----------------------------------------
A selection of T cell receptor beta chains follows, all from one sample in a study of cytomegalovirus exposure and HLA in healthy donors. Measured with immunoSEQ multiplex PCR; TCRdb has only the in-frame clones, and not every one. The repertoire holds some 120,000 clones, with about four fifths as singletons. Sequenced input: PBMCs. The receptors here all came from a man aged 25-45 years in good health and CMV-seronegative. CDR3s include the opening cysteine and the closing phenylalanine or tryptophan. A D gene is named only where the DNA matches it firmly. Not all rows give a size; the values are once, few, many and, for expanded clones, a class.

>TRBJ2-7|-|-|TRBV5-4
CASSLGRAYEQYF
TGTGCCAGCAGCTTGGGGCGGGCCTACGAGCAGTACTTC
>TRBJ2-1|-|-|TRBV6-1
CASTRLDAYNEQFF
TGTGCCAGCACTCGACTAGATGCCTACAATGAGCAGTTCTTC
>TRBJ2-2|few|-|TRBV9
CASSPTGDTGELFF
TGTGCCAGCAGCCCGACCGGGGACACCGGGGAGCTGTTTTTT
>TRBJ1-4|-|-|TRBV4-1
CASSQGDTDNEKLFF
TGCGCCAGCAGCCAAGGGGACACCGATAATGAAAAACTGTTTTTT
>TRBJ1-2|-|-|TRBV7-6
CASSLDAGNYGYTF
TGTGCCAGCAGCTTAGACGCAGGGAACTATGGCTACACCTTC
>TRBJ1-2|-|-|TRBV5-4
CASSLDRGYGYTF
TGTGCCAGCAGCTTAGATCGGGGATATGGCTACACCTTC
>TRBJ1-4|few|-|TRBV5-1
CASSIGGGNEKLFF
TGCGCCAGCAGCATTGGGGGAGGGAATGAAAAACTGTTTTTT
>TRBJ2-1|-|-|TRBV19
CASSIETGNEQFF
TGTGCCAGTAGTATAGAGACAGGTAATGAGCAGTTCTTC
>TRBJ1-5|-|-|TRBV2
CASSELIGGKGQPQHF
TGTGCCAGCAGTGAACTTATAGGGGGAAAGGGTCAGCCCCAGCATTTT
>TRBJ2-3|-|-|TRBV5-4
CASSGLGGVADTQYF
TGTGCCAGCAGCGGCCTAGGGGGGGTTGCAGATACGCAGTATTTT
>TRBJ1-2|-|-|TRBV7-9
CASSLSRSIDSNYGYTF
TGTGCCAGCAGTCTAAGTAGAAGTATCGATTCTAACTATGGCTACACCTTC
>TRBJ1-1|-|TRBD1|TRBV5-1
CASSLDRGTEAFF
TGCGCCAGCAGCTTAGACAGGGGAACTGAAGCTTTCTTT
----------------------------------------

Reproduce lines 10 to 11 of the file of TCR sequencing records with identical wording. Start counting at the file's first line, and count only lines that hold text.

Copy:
TGTGCCAGCAGCCCGACCGGGGACACCGGGGAGCTGTTTTTT
>TRBJ1-4|-|-|TRBV4-1